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Against precariousness

2019-03-16 | Statements

There is no better capitalism

The logic of capital is easy to understand: a capital that does not reproduce, that fails to produce profits, dies. And if profits are made, they get converted into capital and have to be recouped in the next cycle as well. Capital augmented with each profit cycle needs to produce new profits, and in the absence of new markets –real or fictitious, that is: created on the basis of credit –this can only be achieved by increasing exploitation. There are two ways of doing this.

  1. The “ideal” according to the bourgeoisie itself is to incorporate technologies that make it possible to produce more within fewer hours of work, that is: to increase relative exploitation. In theory this would allow wages and profits to be increased at the same time, but only on condition that the market expands as well. This was the motor of capitalist expansion throughout the world during the 19th century. But for a century there have been no “virgin” markets. In fact, Spanish capital has access to fewer and fewer markets. The inevitable consequence is that technological improvement does not produce increases in the total wage bill, but rather unemployment.
  2. The other way is simply to pay less per hour worked, lowering wages, signing 4 hour contracts which in reality are full time, doing unpaid overtime, etc.

The first path is that of robotization, digitization, etc. The second is that of precarization. For decades, the organization of work has been reorganized and restructured on all sides, disassociating the worker from work places and teams, basic services, contract expectations and stable incomes. They break and atomize us so that, in the end, they exploit us more.

Precariousness is not a policy but a necessity of capital. Their laws will not defend us.

In Spain today, one out of every two euros of growth is remunerating capital. This is how capital has come out of the crisis... by impoverishing us and making us precarious.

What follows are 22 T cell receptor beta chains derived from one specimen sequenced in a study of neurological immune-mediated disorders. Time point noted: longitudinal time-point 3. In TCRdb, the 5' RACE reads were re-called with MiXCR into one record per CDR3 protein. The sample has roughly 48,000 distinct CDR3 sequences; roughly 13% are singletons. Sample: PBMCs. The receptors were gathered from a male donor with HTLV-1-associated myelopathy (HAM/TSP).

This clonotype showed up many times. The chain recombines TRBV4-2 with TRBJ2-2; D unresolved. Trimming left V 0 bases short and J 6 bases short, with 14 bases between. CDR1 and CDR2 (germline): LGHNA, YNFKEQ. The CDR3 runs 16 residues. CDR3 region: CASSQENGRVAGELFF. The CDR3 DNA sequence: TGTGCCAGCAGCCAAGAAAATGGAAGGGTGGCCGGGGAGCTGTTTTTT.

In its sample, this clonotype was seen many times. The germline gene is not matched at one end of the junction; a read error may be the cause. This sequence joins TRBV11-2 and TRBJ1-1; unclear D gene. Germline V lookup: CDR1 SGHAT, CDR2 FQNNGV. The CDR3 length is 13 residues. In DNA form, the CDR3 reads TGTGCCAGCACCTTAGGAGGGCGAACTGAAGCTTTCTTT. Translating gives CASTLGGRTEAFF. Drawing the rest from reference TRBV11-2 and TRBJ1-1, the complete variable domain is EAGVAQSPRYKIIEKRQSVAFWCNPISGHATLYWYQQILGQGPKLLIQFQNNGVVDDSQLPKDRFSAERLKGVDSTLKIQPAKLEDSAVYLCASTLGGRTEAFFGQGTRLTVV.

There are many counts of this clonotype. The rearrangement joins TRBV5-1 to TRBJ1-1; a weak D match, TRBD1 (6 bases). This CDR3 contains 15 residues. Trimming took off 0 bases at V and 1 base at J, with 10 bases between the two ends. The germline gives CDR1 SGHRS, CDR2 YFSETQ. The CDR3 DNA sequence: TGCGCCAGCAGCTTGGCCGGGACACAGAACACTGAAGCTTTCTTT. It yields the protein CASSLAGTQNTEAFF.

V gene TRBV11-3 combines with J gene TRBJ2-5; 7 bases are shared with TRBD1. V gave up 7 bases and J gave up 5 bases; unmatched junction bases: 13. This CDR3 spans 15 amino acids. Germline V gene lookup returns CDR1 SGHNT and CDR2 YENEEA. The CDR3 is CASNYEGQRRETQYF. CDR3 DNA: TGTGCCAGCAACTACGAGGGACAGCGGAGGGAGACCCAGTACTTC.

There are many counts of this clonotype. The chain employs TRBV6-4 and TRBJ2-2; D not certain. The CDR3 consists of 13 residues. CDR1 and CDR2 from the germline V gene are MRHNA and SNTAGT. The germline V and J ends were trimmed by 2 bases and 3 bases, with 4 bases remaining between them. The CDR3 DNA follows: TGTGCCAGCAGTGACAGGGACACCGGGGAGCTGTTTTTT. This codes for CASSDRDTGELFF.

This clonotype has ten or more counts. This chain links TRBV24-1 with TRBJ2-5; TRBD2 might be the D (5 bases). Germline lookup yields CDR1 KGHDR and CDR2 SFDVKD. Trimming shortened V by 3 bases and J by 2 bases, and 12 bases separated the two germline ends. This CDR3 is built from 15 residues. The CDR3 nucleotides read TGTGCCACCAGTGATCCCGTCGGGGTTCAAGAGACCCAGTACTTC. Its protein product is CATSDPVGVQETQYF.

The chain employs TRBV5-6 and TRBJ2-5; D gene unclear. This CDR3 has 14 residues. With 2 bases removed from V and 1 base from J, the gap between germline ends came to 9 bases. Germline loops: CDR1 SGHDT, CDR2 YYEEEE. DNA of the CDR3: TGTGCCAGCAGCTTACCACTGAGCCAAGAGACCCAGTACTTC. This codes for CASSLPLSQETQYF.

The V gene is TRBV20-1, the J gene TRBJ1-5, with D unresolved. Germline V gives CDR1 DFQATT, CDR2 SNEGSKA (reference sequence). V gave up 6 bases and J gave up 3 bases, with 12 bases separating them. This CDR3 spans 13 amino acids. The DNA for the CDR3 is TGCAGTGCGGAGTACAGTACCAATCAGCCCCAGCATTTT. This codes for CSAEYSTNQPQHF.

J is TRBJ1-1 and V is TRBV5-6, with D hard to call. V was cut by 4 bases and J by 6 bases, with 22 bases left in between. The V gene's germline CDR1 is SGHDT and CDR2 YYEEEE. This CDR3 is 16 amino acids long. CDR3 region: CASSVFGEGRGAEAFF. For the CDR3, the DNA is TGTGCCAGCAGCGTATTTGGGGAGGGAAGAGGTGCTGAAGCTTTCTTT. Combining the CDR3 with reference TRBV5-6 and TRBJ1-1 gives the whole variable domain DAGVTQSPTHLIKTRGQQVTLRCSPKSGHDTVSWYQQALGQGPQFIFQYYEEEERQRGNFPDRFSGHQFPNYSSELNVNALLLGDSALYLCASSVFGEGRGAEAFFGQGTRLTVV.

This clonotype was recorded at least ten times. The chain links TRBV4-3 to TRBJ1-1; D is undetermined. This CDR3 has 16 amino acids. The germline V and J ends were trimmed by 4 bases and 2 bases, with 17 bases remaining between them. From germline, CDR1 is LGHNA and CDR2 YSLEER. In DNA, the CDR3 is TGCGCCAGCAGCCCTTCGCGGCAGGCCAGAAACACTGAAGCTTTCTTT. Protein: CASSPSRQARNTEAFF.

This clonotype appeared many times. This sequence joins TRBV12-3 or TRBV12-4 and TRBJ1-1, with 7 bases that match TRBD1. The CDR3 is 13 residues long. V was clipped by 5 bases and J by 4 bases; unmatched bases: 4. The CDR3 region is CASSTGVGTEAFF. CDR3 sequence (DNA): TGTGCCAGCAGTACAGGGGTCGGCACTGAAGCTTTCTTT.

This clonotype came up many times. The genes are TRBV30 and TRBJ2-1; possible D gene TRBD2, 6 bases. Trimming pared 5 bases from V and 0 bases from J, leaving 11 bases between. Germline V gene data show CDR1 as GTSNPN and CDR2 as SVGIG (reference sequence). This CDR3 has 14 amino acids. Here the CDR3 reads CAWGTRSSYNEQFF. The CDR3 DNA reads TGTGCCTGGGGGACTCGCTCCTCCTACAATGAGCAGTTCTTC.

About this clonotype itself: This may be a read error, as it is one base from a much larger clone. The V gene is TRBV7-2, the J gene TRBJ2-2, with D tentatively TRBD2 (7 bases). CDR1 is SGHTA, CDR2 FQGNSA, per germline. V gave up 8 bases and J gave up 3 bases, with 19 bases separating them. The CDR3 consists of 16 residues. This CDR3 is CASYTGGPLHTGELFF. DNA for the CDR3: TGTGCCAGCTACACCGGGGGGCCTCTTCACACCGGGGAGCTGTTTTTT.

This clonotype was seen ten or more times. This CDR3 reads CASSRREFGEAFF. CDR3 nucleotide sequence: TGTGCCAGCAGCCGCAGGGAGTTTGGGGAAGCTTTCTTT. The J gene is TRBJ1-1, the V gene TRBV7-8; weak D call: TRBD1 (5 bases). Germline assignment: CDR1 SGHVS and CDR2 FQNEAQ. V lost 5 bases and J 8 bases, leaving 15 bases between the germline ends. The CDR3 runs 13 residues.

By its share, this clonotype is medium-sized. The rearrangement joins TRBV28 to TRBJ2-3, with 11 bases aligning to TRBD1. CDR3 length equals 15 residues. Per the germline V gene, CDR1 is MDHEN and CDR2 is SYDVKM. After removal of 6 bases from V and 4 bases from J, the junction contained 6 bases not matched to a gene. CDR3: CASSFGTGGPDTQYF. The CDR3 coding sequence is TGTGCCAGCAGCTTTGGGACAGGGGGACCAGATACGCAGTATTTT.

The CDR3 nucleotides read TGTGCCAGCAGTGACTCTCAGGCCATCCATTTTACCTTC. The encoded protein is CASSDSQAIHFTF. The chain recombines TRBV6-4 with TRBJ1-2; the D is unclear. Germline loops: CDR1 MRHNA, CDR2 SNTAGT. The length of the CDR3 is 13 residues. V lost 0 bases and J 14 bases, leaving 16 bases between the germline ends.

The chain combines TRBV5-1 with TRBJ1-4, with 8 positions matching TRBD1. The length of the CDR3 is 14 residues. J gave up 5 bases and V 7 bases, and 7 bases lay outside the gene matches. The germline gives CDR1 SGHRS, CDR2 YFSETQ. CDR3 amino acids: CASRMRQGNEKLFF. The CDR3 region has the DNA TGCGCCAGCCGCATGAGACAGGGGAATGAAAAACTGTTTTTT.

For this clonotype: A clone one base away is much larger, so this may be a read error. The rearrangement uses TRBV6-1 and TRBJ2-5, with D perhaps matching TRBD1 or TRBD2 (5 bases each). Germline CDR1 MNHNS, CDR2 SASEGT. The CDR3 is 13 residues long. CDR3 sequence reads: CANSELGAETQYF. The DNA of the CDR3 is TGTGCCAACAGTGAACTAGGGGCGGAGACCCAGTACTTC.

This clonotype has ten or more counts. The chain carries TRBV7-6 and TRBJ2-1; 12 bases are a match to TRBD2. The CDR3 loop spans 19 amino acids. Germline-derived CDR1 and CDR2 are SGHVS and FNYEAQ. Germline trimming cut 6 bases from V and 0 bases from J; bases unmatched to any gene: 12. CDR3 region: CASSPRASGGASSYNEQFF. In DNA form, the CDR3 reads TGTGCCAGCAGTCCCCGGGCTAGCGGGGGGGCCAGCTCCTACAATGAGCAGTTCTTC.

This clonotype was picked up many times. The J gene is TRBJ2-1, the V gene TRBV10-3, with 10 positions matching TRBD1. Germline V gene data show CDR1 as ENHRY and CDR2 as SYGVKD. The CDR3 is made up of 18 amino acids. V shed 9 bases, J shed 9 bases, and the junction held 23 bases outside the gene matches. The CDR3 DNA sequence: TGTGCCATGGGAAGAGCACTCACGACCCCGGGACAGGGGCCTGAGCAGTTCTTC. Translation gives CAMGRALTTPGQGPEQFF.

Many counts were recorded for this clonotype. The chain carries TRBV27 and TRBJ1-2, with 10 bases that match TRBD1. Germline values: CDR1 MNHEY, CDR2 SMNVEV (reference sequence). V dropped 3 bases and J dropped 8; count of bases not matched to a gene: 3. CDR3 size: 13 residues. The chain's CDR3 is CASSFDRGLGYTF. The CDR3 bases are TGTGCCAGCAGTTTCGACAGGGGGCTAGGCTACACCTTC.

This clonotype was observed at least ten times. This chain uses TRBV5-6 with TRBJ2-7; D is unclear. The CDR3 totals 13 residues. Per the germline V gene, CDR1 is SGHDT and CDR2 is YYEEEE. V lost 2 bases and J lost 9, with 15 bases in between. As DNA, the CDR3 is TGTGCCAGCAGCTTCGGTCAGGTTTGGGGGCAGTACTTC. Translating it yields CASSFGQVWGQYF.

That is why its legislation is not going to protect us. They would not raise the minimum wage if at the same time they could not lower wages for skilled jobs. They pay us a little more than the minimum but they equalize us all downward so that overall capital can pay us less. With the crisis, 30 billion in wages have been lost but profits have increased by 14 billion.

Workers do have no country... no sector

All over the world we are called upon to close ranks with the needs of this or that faction of capital: to save national industry, to support small business, to discover supposed common interests with Catalan, Andalusian or Venezuelan capital. But the truth is that the less capitalized a sector, a country or a region is, the more urgent is the need to increase exploitation in absolute terms for capital. That is why the scourge of young workers, from Berlin to Buenos Aires passing through the door of our house, is the service sector, the least capitalized of the large sectors. That is why countries and regions with weaker national capitals are becoming precarious ever faster. To envelop ourselves in the regional flag or to defend the sector would be to put the rope around our necks.

The Trade Unions organize Precarization

That is why trade unions have been and are the first agents of precarization. In Navantia (shipyards) they tell us that without contracts, without sales, it makes no sense to struggle, that we have to subordinate our needs to the presence of profit and accept to work – and get paid – only when the company has sales. In the automobile industry (Opel, Seat, PSA, Ford) they organize the auction of the working conditions of the plants. They sell us the idea that only if we accept insane shifts, lower salaries and contracts without protection, will we be able to be competitive with other plants in other countries... where the unions tell the workers the exact same thing.

What is to be done

One of the advantages of precarization for capital is that it atomizes us and hinders collective struggle. Today we are hired a for a week to clean, within a month we'll do a loading shift at an oil mill, a weekend we save serving at weddings and if we're lucky, we are hired for a telemarketing campaign for three months. We are interchangeable, flexible... and if it were up to them, we would be completely isolated, hoping without seeing anyone who deigns to exploit us.

That is why the first thing we have to do everywhere, is to break the dividing line between fixed and temporary work, the division between workers hired by the company and subcontracted ones, between one sector and another, between one company and another. We are all workers, we are all more or less precarious and if we try to figure out who is worse off, we will all end up below the biological minimum for the greater glory of national capital and its competitiveness. We must all mobilize together, as a class, and collectively direct every conquest we make.

For a mobilization of all workers together against precariousness and unemployment

Assemblies without divisions by contract or employer in companies of a certain size, assemblies of neighborhood workers in the hotel and small trade

End of piecework, of work without a contract and overtime

Reduction of the maximum working day to 30 hours per week with the same monthly net amount.